Coyotes in the Neighborhood

My neighborhood social media page has been all up in arms lately about coyote sightings in the area. Obviously people are worried about their pets and maybe even small children. But are their fears founded and what can be done about population control? (The ‘yotes, not the children.) I decided to do some research and find out.

Although common in the western and plains states for hundreds of years, coyotes (Canis latrans) only made the scene in my state in the 1950’s to 60’s, becoming more common by the 1990’s. Many people still have no experience with them however, and thus the local uproar.

Being members of the same genus as dogs and wolves, coyotes can often be mistaken for one of the other members of its genetic tree when spotted by people with no experience (like me). The only coyotes I have ever seen have been on the game camera I keep at the family property, and even then they have appeared only a handful of times.

coyote on a game cam
Coyote on game cam.

But that is a rural wooded property a couple hours north. My house is in a rural-ish development outside of a smallish city. Coyotes have even been heard in town lately, so it should be unsurprising to hear them out here as well. Being generally canny and avoidant of humans, coyote presence is most often recognized by their nighttime calling rather than being actually spotted in the daytime.

Coyote mating season is right about now – mid-January to mid-March. Pups are born about 63 days later, with average litter size running in the 4 to 6 range. Coyotes are said to mate for life. Unlike wolves, which form true packs of multiple adults, coyote “packs” generally consist only of the family unit – two parents and the pups of that season. Though it can sound like more, there are usually only  6 or 7 animals making all those yips and howls in the night. 

Non-rural people tend to notice the coyotes more in this, the mating season as their nightly vocalizations increase. But I have also read that the males can be more aggressive during mating season and there can more often be daytime sightings during mating season because of the increased activity and defense of territory.

Eastern coyotes tend to run larger than their western counterparts – in the 30 to 45 pound range. DNA studies of some specimens have found a mixed heritage in the Eastern Coyote, which includes not only true coyotes, but also gray wolf, eastern wolf, and domestic dog genetic material, leading some to call for a separate species designation for this member of the Canis genus.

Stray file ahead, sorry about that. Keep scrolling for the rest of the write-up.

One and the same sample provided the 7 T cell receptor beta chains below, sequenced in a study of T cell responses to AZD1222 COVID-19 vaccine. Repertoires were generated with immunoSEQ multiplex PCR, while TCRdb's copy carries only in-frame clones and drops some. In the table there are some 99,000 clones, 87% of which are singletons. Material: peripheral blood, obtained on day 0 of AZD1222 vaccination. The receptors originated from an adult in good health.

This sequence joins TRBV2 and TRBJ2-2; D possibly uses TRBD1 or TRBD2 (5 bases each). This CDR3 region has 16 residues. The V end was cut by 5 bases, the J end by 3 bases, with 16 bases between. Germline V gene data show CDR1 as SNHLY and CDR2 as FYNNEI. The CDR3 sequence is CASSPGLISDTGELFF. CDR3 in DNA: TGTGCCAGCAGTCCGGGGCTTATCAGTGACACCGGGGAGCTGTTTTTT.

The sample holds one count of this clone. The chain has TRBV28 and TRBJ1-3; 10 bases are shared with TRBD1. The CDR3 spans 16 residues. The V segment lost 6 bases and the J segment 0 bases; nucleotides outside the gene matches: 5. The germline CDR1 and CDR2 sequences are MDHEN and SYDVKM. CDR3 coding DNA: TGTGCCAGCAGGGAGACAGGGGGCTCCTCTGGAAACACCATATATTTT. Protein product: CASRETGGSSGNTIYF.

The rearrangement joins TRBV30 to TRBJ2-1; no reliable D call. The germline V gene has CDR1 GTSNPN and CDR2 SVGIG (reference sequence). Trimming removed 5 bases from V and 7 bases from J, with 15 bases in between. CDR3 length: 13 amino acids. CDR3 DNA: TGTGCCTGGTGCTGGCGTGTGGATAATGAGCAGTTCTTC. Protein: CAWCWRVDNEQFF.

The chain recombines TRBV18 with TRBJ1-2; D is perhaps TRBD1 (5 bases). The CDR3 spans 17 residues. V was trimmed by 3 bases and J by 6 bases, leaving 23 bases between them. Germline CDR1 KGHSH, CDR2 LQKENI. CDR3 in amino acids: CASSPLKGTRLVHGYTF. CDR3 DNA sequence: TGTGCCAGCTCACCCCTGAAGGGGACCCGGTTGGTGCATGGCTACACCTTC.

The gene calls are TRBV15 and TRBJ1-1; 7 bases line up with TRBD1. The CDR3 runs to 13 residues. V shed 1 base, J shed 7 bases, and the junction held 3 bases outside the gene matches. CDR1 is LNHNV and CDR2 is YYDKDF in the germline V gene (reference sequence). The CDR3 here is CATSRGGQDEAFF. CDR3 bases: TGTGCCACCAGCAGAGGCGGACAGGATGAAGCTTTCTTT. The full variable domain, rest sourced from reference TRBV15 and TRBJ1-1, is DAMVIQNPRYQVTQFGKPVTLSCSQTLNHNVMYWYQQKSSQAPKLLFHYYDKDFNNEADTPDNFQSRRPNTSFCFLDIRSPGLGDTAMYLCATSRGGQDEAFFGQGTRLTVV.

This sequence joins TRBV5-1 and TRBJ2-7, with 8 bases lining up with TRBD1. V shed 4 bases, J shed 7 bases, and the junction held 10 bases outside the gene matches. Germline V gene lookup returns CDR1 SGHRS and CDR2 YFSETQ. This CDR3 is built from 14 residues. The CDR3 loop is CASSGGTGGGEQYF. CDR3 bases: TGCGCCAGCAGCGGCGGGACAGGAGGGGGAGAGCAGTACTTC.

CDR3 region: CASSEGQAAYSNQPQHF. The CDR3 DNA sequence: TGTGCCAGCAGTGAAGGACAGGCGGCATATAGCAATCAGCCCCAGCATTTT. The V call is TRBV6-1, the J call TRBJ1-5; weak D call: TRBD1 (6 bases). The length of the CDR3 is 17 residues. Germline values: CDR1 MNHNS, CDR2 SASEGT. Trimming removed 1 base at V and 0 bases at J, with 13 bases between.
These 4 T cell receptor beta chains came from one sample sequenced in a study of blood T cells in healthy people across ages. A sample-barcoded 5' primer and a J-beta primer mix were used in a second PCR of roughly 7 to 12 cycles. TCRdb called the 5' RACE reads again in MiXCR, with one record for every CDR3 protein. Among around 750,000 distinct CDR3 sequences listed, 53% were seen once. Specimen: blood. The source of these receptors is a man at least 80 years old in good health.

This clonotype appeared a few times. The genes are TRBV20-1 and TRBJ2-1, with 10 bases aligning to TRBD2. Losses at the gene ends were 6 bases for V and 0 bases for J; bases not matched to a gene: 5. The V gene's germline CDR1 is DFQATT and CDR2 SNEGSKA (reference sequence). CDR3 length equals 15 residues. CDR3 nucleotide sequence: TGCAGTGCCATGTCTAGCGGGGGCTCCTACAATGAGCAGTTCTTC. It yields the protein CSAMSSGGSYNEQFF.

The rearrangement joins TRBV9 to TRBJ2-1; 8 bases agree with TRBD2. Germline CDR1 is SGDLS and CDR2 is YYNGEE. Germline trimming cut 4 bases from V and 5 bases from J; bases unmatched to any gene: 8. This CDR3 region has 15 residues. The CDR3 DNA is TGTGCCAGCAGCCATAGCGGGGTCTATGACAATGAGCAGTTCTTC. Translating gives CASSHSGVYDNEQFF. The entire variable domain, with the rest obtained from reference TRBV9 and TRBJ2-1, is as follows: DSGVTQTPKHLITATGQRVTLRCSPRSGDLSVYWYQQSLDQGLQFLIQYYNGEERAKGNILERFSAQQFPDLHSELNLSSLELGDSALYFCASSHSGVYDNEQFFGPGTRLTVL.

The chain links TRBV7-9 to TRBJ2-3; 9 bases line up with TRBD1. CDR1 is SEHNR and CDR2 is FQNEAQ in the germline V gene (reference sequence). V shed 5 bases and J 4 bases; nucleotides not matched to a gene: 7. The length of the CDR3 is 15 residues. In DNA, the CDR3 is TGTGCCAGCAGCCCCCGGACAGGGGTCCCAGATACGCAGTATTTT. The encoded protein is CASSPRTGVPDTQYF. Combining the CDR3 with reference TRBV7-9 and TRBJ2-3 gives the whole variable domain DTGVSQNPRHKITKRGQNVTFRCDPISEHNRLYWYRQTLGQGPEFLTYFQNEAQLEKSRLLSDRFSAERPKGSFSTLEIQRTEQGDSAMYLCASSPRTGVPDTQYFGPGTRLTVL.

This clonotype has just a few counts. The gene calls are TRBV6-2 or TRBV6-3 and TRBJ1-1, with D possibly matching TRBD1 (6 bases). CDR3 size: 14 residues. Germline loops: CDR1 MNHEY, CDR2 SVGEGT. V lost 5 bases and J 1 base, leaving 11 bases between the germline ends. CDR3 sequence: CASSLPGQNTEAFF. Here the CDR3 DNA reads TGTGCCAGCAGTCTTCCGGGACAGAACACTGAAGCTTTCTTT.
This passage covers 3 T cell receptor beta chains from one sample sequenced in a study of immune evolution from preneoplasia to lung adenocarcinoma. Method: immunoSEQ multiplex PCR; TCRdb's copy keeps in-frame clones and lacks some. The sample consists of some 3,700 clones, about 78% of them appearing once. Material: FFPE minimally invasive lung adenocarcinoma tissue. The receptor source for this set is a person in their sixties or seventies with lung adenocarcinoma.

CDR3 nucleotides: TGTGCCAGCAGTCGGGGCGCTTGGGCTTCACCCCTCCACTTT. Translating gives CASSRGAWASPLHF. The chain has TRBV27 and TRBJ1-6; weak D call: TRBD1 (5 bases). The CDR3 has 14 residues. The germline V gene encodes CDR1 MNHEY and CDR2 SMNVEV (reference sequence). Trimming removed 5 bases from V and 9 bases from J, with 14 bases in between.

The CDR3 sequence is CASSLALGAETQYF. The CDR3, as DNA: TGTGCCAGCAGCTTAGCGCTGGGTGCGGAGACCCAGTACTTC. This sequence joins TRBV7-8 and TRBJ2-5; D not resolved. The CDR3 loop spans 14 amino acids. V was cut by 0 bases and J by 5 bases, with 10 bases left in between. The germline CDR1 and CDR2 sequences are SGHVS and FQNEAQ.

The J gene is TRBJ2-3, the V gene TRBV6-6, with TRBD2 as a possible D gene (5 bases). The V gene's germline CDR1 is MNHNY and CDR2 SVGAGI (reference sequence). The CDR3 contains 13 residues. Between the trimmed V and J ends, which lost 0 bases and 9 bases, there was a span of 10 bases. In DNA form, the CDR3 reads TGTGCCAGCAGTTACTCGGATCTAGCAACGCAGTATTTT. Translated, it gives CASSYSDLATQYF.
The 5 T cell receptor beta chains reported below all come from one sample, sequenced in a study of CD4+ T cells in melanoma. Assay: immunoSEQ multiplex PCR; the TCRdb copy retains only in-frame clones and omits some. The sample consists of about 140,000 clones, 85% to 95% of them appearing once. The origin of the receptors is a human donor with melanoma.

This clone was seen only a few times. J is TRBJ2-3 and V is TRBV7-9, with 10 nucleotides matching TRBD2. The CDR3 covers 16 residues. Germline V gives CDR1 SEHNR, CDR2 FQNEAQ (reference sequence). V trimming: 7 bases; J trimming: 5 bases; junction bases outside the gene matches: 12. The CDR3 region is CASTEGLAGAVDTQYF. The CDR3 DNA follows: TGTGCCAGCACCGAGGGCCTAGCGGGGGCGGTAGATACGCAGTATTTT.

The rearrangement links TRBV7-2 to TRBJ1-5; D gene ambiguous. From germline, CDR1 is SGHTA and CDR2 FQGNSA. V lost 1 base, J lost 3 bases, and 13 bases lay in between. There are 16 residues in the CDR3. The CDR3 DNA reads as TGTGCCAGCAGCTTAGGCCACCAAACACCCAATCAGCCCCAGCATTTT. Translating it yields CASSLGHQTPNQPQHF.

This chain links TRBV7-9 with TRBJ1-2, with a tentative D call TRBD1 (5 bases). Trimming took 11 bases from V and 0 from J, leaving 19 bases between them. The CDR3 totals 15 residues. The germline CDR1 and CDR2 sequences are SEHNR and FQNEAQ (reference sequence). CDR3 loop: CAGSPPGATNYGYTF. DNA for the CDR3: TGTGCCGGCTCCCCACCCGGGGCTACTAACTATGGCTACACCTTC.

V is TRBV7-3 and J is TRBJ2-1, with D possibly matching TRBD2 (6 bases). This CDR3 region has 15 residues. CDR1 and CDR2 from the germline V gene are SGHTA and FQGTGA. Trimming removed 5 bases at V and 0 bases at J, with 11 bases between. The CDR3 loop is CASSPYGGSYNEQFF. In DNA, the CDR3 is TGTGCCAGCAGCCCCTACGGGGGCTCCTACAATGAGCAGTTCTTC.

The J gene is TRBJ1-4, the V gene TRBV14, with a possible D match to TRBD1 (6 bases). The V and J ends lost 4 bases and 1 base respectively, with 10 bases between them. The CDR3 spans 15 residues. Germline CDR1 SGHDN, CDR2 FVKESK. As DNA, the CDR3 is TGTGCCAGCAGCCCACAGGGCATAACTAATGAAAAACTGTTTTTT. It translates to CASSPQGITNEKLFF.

Coyotes are omnivores –  they will eat berries, vegetables, rodents, rabbits, newborn/young wildlife, deer, carrion, pet food left out overnight, and even garbage. The main concern for farmers is livestock predation and the main concern for average citizens is their pets and children. Steps can be taken to minimize the danger to both however. 

Lighted corrals/pens and electric fortified fencing are some of the recommendations for farmers to protect livestock especially during lambing and calving season. But electrifying your backyard fence isn’t really an option for kids and pets – though some days it may cross your mind.

Instead game authorities recommend not leaving pet food outdoors, securing garbage, not leaving pets alone outside, keeping pets on a short leash especially during coyote mating season and maybe carrying “a big stick” (their recommendation not mine) while walking your dog in areas frequented by coyotes.

What is being eaten/preyed upon is not the only concern when it comes to coyote populations though. One of the other big concerns is disease. 

Coyotes can suffer from Heartworm, Sarcoptic Mange, Rabies, Canine Distemper, Canine Parvovirus, and even in a few rare cases – Tularemia. None of those diseases are things you want your pets or yourself exposed to if you can help it, so limiting contact with coyotes at all is the ideal. Except that human activities mean food to these highly intelligent creatures, so they’re not going to go away voluntarily.

There is some debate whether coyote elimination programs have a positive effect or not. The reason being that hunting and trapping pressure may have the effect of splintering family groups and increasing birth rates. That seems kind of counter productive, but there aren’t a lot of of other options.

In my state there is no closed season on coyotes and no bag limit. You can even hunt them at night during certain stretches of the year. Since coyote hunting is largely a “have at it” affair, it does give a reasonable excuse for those who love their gear and gadgets. Electronic calls? Go for it. Suppressors? Sure. Night vision and thermal imaging? Well yeah. Bag limit? Nah, take as many as you want. But check the local regs for your own area to be sure.

Given the neighborhood concern over hearing ‘yote activity so close I bought a cheap older model game cam for my yard to keep an eye on things and also the deer at the bird feeders and garden fence. One of my neighbors quipped that he kind of hoped that the coyotes came down farther in the development as he had a stray cat problem he wanted them to take care of. Not to worry I’m a cat lover too, but ours is a strictly indoor kitty. The rest of them are on their own.

Some Selected Resources:

Dr LateBloomer
Dr LateBloomer is a female general pediatrician who bought her first firearm at the age of 46. She now enjoys many different shooting disciplines including self-defense, IDPA, Steel/Rimfire Challenge, Sporting clays, and even tried 3-Gun for several years. She has gotten started in hunting and has expanded into crossbow. She is a staunch supporter of the Second Amendment and works to enlighten her medical colleagues whenever possible.